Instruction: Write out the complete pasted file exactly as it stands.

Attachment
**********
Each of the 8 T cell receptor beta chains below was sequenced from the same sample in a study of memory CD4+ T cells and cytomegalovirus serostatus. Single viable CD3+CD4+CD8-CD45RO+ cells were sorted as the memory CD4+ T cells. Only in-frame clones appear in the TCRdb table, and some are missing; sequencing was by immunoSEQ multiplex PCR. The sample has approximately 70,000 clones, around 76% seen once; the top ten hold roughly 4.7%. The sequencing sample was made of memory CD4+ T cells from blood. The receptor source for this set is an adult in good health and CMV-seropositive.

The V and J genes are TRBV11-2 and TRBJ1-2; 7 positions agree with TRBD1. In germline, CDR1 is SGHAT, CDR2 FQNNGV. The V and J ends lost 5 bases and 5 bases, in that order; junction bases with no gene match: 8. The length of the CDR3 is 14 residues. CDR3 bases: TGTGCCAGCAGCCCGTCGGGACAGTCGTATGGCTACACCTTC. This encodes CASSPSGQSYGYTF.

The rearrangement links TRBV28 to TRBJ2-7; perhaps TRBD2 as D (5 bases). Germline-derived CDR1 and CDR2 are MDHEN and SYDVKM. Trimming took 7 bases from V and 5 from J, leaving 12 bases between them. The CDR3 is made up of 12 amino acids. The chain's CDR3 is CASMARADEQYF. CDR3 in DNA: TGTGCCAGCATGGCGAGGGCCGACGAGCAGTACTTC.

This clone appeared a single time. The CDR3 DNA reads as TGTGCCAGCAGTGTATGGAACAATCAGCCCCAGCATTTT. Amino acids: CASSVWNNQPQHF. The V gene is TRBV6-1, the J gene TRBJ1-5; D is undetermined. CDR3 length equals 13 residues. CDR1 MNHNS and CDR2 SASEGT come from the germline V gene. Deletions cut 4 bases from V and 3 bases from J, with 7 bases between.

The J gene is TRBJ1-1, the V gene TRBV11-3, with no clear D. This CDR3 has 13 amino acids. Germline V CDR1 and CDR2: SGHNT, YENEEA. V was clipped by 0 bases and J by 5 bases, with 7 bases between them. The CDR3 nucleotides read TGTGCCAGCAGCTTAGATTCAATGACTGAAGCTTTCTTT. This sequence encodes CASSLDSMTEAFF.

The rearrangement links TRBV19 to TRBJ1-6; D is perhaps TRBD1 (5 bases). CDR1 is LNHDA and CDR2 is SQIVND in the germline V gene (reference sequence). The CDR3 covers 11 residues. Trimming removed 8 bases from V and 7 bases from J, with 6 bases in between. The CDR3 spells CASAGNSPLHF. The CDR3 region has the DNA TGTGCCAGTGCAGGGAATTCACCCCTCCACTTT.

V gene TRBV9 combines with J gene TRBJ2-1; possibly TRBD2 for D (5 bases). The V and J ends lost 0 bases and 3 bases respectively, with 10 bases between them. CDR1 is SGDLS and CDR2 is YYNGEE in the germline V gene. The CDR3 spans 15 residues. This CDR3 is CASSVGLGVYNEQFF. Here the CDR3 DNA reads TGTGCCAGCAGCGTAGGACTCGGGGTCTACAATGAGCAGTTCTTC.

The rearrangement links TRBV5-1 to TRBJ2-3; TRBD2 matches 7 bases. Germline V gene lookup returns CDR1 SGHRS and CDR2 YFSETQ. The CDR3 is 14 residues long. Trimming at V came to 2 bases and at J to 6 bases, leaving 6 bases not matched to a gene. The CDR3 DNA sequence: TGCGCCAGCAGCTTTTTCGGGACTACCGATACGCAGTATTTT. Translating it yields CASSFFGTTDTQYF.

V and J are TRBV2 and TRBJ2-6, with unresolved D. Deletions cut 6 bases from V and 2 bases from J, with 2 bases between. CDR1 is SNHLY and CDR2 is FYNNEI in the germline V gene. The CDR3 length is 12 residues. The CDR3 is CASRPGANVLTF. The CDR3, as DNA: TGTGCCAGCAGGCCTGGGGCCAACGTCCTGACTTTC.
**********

Each of the 8 T cell receptor beta chains below was sequenced from the same sample in a study of memory CD4+ T cells and cytomegalovirus serostatus. Single viable CD3+CD4+CD8-CD45RO+ cells were sorted as the memory CD4+ T cells. Only in-frame clones appear in the TCRdb table, and some are missing; sequencing was by immunoSEQ multiplex PCR. The sample has approximately 70,000 clones, around 76% seen once; the top ten hold roughly 4.7%. The sequencing sample was made of memory CD4+ T cells from blood. The receptor source for this set is an adult in good health and CMV-seropositive.

The V and J genes are TRBV11-2 and TRBJ1-2; 7 positions agree with TRBD1. In germline, CDR1 is SGHAT, CDR2 FQNNGV. The V and J ends lost 5 bases and 5 bases, in that order; junction bases with no gene match: 8. The length of the CDR3 is 14 residues. CDR3 bases: TGTGCCAGCAGCCCGTCGGGACAGTCGTATGGCTACACCTTC. This encodes CASSPSGQSYGYTF.

The rearrangement links TRBV28 to TRBJ2-7; perhaps TRBD2 as D (5 bases). Germline-derived CDR1 and CDR2 are MDHEN and SYDVKM. Trimming took 7 bases from V and 5 from J, leaving 12 bases between them. The CDR3 is made up of 12 amino acids. The chain's CDR3 is CASMARADEQYF. CDR3 in DNA: TGTGCCAGCATGGCGAGGGCCGACGAGCAGTACTTC.

This clone appeared a single time. The CDR3 DNA reads as TGTGCCAGCAGTGTATGGAACAATCAGCCCCAGCATTTT. Amino acids: CASSVWNNQPQHF. The V gene is TRBV6-1, the J gene TRBJ1-5; D is undetermined. CDR3 length equals 13 residues. CDR1 MNHNS and CDR2 SASEGT come from the germline V gene. Deletions cut 4 bases from V and 3 bases from J, with 7 bases between.

The J gene is TRBJ1-1, the V gene TRBV11-3, with no clear D. This CDR3 has 13 amino acids. Germline V CDR1 and CDR2: SGHNT, YENEEA. V was clipped by 0 bases and J by 5 bases, with 7 bases between them. The CDR3 nucleotides read TGTGCCAGCAGCTTAGATTCAATGACTGAAGCTTTCTTT. This sequence encodes CASSLDSMTEAFF.

The rearrangement links TRBV19 to TRBJ1-6; D is perhaps TRBD1 (5 bases). CDR1 is LNHDA and CDR2 is SQIVND in the germline V gene (reference sequence). The CDR3 covers 11 residues. Trimming removed 8 bases from V and 7 bases from J, with 6 bases in between. The CDR3 spells CASAGNSPLHF. The CDR3 region has the DNA TGTGCCAGTGCAGGGAATTCACCCCTCCACTTT.

V gene TRBV9 combines with J gene TRBJ2-1; possibly TRBD2 for D (5 bases). The V and J ends lost 0 bases and 3 bases respectively, with 10 bases between them. CDR1 is SGDLS and CDR2 is YYNGEE in the germline V gene. The CDR3 spans 15 residues. This CDR3 is CASSVGLGVYNEQFF. Here the CDR3 DNA reads TGTGCCAGCAGCGTAGGACTCGGGGTCTACAATGAGCAGTTCTTC.

The rearrangement links TRBV5-1 to TRBJ2-3; TRBD2 matches 7 bases. Germline V gene lookup returns CDR1 SGHRS and CDR2 YFSETQ. The CDR3 is 14 residues long. Trimming at V came to 2 bases and at J to 6 bases, leaving 6 bases not matched to a gene. The CDR3 DNA sequence: TGCGCCAGCAGCTTTTTCGGGACTACCGATACGCAGTATTTT. Translating it yields CASSFFGTTDTQYF.

V and J are TRBV2 and TRBJ2-6, with unresolved D. Deletions cut 6 bases from V and 2 bases from J, with 2 bases between. CDR1 is SNHLY and CDR2 is FYNNEI in the germline V gene. The CDR3 length is 12 residues. The CDR3 is CASRPGANVLTF. The CDR3, as DNA: TGTGCCAGCAGGCCTGGGGCCAACGTCCTGACTTTC.